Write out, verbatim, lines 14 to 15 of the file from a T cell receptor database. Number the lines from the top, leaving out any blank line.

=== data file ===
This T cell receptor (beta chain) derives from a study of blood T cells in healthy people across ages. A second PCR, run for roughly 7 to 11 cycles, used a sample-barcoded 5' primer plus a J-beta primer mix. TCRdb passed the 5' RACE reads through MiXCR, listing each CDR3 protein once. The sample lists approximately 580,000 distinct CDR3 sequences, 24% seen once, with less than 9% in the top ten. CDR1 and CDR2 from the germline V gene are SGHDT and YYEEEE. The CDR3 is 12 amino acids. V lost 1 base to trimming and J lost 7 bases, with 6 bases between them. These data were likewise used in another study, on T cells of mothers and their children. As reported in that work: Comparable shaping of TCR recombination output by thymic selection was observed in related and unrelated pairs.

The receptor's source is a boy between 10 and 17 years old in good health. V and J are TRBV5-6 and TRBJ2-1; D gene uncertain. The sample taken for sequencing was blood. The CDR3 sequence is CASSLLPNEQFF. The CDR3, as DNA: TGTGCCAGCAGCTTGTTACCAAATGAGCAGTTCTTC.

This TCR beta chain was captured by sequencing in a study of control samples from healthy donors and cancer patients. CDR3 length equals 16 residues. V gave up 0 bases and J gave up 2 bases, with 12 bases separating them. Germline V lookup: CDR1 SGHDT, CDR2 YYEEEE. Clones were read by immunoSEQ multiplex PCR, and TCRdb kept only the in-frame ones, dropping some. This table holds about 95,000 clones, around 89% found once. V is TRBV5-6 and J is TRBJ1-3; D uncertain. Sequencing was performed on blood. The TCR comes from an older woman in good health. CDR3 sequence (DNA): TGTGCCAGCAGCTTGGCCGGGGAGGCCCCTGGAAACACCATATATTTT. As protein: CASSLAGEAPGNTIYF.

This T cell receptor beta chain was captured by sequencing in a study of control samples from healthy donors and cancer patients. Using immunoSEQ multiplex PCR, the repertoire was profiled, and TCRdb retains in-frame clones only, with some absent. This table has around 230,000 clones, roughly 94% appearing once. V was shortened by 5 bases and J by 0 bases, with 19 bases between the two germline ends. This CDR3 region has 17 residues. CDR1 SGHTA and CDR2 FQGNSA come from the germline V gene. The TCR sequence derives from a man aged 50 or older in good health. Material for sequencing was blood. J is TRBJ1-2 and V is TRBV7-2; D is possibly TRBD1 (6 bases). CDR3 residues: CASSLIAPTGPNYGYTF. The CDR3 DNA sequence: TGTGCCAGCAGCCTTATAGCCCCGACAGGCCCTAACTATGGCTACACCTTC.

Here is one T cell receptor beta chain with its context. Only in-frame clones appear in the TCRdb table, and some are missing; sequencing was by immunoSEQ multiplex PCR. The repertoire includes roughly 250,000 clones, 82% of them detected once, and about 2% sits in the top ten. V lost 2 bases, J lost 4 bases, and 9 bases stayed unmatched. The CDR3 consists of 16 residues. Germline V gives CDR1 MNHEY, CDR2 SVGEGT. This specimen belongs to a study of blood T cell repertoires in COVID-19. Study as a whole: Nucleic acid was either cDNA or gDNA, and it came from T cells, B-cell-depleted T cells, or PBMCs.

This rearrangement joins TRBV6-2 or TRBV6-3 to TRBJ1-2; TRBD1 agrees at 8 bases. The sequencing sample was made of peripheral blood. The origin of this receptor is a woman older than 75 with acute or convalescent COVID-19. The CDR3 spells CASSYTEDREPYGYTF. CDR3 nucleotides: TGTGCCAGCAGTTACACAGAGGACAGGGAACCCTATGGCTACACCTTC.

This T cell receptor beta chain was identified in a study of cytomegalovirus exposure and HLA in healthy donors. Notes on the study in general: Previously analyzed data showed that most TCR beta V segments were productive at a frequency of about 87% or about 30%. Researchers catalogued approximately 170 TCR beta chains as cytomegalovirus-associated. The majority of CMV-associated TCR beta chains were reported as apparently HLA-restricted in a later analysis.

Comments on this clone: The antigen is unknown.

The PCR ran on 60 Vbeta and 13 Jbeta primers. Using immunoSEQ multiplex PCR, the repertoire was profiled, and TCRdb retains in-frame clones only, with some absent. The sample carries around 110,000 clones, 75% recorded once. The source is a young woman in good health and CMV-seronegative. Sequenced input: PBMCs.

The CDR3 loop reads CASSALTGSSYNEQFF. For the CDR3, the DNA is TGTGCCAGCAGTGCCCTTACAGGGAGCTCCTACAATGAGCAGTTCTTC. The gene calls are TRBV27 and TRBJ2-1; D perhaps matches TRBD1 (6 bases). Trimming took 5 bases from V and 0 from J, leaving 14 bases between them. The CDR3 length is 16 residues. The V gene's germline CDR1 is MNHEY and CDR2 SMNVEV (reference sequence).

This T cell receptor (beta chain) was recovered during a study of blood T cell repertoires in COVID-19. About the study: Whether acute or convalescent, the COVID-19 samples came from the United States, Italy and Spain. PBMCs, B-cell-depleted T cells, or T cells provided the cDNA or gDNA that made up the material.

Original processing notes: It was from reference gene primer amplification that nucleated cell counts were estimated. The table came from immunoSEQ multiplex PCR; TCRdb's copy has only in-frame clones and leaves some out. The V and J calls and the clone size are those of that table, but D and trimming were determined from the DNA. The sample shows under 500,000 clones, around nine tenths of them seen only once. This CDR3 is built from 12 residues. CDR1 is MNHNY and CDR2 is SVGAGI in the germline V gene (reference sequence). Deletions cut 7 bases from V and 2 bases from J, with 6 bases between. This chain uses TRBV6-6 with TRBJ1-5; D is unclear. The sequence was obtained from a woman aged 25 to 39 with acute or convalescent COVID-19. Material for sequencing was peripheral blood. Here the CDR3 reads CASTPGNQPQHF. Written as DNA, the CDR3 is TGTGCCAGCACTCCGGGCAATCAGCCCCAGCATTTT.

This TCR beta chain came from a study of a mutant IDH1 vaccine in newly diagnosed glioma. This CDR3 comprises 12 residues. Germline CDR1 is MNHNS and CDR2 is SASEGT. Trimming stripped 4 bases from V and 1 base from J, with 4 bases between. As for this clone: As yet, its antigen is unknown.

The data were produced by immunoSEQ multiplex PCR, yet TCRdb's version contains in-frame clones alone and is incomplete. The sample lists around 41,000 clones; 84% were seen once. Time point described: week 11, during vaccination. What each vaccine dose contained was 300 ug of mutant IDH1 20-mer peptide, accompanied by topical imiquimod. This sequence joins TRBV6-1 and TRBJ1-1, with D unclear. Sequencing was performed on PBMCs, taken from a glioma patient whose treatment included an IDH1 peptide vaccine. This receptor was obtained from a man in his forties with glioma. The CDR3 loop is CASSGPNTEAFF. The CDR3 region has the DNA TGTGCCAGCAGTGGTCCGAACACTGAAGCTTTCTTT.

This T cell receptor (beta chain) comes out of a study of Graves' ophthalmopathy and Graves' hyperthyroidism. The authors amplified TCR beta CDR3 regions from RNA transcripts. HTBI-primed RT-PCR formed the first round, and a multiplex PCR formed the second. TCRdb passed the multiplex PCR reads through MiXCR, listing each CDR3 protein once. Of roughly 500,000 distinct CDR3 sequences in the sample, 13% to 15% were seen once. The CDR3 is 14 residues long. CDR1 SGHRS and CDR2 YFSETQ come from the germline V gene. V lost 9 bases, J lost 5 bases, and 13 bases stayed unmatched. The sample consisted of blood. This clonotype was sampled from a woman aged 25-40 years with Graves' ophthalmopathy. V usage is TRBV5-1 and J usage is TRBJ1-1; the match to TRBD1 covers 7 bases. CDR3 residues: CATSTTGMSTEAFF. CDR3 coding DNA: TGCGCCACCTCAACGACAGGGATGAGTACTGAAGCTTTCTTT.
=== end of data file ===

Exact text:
The data were produced by immunoSEQ multiplex PCR, yet TCRdb's version contains in-frame clones alone and is incomplete. The sample lists around 41,000 clones; 84% were seen once. Time point described: week 11, during vaccination. What each vaccine dose contained was 300 ug of mutant IDH1 20-mer peptide, accompanied by topical imiquimod. This sequence joins TRBV6-1 and TRBJ1-1, with D unclear. Sequencing was performed on PBMCs, taken from a glioma patient whose treatment included an IDH1 peptide vaccine. This receptor was obtained from a man in his forties with glioma. The CDR3 loop is CASSGPNTEAFF. The CDR3 region has the DNA TGTGCCAGCAGTGGTCCGAACACTGAAGCTTTCTTT.

This T cell receptor (beta chain) comes out of a study of Graves' ophthalmopathy and Graves' hyperthyroidism. The authors amplified TCR beta CDR3 regions from RNA transcripts. HTBI-primed RT-PCR formed the first round, and a multiplex PCR formed the second. TCRdb passed the multiplex PCR reads through MiXCR, listing each CDR3 protein once. Of roughly 500,000 distinct CDR3 sequences in the sample, 13% to 15% were seen once. The CDR3 is 14 residues long. CDR1 SGHRS and CDR2 YFSETQ come from the germline V gene. V lost 9 bases, J lost 5 bases, and 13 bases stayed unmatched. The sample consisted of blood. This clonotype was sampled from a woman aged 25-40 years with Graves' ophthalmopathy. V usage is TRBV5-1 and J usage is TRBJ1-1; the match to TRBD1 covers 7 bases. CDR3 residues: CATSTTGMSTEAFF. CDR3 coding DNA: TGCGCCACCTCAACGACAGGGATGAGTACTGAAGCTTTCTTT.